Gavin Francis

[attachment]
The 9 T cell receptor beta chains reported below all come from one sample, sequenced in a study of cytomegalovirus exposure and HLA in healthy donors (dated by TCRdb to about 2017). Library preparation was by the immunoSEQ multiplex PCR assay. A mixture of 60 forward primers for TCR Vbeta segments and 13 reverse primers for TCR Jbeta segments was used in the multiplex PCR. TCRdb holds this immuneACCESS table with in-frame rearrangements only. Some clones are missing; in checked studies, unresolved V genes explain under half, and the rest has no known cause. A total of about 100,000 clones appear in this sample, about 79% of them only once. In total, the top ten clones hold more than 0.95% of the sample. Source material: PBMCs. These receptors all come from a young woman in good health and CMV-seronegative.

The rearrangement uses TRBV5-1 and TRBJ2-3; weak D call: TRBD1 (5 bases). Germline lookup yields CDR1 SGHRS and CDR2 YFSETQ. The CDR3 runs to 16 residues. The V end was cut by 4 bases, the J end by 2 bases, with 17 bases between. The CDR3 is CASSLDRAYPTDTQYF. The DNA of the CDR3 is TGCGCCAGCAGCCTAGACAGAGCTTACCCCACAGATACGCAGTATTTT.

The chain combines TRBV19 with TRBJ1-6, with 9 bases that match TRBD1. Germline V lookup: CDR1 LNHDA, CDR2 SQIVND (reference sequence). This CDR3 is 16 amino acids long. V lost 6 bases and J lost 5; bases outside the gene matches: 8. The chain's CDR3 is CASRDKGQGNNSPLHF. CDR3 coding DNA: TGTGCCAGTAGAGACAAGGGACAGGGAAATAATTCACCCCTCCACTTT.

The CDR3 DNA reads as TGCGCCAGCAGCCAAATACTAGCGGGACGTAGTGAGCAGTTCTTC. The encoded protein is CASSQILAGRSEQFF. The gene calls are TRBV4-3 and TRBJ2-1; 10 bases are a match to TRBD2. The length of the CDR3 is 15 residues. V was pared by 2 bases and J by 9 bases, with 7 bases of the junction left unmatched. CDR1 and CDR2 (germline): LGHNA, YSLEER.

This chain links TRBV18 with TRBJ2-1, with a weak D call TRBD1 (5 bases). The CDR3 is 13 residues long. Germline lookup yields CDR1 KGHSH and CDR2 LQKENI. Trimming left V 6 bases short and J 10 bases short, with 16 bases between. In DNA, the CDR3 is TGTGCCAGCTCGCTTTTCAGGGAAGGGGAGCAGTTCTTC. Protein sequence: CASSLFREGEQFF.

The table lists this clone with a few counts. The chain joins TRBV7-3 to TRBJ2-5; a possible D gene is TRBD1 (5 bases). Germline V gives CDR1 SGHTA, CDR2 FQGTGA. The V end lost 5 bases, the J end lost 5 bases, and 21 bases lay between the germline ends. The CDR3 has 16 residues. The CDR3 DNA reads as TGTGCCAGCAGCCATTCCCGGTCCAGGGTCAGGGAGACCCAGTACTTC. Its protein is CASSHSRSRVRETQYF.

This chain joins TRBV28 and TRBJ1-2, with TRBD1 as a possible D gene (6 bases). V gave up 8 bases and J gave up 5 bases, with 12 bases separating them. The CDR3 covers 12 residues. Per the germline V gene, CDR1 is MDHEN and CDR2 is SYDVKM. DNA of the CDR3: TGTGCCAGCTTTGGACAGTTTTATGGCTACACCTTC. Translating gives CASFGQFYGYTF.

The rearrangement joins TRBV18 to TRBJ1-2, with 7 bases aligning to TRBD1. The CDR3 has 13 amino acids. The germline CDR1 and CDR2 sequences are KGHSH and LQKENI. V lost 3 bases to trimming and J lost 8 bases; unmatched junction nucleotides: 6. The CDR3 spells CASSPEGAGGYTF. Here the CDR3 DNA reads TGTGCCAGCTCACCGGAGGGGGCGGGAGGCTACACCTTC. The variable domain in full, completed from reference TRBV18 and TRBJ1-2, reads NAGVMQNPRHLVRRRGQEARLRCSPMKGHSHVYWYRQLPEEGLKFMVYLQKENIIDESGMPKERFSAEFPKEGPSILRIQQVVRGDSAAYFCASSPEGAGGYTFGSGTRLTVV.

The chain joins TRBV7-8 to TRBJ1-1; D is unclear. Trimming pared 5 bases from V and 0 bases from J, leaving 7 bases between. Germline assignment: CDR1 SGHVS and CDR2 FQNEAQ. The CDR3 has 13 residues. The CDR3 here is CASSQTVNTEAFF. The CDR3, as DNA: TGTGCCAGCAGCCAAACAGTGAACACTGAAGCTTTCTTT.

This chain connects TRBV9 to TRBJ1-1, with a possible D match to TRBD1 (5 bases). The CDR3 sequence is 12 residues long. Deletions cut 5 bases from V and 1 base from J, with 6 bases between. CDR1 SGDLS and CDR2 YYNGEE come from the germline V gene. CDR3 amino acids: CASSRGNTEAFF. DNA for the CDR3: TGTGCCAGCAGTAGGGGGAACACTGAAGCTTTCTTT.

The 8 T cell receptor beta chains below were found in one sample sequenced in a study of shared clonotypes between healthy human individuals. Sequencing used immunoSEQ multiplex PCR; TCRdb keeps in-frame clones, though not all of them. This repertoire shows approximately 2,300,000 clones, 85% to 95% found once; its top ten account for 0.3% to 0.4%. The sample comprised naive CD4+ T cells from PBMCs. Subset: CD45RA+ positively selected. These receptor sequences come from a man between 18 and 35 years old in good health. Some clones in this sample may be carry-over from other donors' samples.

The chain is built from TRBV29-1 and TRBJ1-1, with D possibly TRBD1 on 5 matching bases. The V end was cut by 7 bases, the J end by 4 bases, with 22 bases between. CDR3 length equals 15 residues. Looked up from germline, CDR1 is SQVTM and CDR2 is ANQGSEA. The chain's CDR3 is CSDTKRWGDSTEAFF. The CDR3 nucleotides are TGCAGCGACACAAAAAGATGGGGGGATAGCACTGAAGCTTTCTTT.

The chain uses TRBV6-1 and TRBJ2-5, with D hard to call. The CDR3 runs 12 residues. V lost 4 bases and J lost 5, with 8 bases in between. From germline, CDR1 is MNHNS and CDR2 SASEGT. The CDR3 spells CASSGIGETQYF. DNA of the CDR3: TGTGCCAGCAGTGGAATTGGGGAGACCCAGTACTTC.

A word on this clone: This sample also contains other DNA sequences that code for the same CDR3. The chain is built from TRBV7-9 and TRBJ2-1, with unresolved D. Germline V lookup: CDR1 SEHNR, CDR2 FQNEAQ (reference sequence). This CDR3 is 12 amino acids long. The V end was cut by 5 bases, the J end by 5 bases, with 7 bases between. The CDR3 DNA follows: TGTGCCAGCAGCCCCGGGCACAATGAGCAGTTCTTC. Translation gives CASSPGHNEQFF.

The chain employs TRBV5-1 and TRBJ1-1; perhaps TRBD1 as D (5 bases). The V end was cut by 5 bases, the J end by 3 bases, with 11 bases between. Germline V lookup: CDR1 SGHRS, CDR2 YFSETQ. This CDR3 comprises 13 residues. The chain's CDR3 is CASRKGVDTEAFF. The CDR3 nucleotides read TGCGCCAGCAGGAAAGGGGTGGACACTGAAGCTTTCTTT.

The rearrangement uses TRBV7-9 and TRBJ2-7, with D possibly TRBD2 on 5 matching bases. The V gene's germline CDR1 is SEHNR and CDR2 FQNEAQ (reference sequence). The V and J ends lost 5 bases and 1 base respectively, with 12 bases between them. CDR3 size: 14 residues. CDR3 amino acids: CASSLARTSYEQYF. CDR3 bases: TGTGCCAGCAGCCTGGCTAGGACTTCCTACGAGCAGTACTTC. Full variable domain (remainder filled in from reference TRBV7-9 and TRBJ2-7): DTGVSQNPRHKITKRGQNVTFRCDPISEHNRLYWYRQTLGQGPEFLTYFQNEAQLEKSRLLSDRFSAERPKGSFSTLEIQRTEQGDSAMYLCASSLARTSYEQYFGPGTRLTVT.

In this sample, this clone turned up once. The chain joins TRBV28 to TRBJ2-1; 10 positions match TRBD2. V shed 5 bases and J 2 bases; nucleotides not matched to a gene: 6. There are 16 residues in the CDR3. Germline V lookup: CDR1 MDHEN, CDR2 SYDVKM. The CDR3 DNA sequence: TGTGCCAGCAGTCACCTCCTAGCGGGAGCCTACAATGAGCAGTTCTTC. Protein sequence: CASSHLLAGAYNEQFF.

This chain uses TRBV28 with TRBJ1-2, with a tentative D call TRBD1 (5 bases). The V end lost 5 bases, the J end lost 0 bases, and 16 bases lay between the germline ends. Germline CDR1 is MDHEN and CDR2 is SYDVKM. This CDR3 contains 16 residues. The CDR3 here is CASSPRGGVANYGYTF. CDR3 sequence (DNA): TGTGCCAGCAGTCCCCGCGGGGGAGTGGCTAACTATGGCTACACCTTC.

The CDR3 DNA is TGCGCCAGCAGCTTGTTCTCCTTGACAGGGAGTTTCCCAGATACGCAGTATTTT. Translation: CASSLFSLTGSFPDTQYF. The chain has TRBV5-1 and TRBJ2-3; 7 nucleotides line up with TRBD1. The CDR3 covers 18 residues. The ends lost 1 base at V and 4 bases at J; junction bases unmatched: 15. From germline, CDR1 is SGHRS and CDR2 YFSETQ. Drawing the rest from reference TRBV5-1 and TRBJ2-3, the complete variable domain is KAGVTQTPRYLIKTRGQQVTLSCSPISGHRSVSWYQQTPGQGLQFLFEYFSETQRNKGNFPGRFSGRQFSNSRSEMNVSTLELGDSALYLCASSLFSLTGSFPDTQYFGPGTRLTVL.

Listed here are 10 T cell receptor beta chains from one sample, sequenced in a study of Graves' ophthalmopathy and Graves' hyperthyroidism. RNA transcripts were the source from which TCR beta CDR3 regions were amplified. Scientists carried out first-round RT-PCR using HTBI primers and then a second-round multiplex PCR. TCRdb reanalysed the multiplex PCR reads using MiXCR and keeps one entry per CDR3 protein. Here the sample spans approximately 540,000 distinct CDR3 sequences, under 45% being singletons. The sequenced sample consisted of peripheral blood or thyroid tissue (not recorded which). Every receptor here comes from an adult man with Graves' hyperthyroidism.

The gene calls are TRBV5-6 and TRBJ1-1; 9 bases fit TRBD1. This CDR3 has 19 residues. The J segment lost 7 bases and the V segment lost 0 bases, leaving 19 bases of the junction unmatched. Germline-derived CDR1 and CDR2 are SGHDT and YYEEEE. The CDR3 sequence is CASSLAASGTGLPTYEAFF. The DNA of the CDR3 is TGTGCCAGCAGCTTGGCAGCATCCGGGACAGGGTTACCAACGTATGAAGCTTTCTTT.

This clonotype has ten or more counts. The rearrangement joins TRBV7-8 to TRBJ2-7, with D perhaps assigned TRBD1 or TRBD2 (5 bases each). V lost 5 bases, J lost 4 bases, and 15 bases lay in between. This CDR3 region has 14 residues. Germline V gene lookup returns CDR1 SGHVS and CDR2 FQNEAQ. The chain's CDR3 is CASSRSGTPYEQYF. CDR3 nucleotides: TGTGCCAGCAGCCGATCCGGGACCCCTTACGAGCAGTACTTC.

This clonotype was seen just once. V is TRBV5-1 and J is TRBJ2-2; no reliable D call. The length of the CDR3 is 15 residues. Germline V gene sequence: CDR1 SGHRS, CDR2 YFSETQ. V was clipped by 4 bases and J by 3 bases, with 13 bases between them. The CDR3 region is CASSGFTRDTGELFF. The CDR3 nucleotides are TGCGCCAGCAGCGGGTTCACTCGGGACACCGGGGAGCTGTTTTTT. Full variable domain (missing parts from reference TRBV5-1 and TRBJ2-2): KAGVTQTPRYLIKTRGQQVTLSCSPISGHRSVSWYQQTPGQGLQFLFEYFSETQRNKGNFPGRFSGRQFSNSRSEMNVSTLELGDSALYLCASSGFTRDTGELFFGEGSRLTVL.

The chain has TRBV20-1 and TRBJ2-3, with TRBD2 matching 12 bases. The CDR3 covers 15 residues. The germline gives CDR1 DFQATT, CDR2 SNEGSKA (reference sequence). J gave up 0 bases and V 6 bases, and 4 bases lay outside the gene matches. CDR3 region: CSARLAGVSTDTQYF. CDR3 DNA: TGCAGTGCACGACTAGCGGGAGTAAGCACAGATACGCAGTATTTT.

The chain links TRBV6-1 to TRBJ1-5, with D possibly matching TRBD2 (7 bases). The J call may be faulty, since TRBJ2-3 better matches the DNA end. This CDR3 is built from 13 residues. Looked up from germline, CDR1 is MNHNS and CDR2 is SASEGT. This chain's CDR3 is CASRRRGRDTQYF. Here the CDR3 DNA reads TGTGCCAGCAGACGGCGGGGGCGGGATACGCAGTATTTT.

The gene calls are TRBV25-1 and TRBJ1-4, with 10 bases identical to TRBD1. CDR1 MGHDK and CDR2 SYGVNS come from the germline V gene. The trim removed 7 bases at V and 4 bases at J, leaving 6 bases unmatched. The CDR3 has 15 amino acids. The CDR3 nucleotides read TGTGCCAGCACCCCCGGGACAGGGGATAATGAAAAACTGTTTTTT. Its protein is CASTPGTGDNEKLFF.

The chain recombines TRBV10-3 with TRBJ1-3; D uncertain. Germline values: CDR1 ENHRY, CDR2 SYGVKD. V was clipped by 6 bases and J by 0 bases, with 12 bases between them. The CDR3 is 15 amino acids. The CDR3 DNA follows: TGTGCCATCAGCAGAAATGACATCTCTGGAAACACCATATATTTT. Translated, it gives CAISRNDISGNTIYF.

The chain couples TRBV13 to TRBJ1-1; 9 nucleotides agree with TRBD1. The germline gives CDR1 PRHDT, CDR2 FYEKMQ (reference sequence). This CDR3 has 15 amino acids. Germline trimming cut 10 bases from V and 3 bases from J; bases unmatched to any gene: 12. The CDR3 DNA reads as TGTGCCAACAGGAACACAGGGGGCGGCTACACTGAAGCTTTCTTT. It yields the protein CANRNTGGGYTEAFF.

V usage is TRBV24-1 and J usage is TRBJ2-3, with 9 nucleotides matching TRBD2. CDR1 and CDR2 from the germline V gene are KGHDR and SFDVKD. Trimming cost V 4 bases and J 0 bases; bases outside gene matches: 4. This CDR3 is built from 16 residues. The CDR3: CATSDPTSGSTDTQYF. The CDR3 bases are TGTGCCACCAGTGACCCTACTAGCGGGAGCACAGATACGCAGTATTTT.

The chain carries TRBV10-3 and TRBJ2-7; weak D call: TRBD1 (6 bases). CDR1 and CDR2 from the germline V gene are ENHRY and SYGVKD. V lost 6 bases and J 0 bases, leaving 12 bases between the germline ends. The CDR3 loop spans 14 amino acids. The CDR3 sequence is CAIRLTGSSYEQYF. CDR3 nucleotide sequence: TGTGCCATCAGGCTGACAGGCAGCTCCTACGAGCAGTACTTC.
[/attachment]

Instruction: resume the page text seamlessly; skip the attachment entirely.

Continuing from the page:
‘It must be a full moon,’ colleagues remark when a night in the emergency department is particularly blood-soaked or there are an unusual number of psychiatric admissions. It’s an ancient and widespread belief that the moon has a transformative effect on the mind. A 1995 study in the US found that 40 per cent of the general public were convinced the moon had an influence on the mind; an earlier survey put the rate for mental health professionals at 74 per cent. But statisticians haven’t been able to substantiate the claim: the number of admissions for trauma, or for mania or psychosis (‘lunacy’), are unaffected by the phase of the moon, and there is no connection between a full moon and the frequency of suicide attempts, road accidents or calls to crisis support telephone services. My colleagues in emergency medicine, and those 74 per cent of American mental health professionals, are all wrong.

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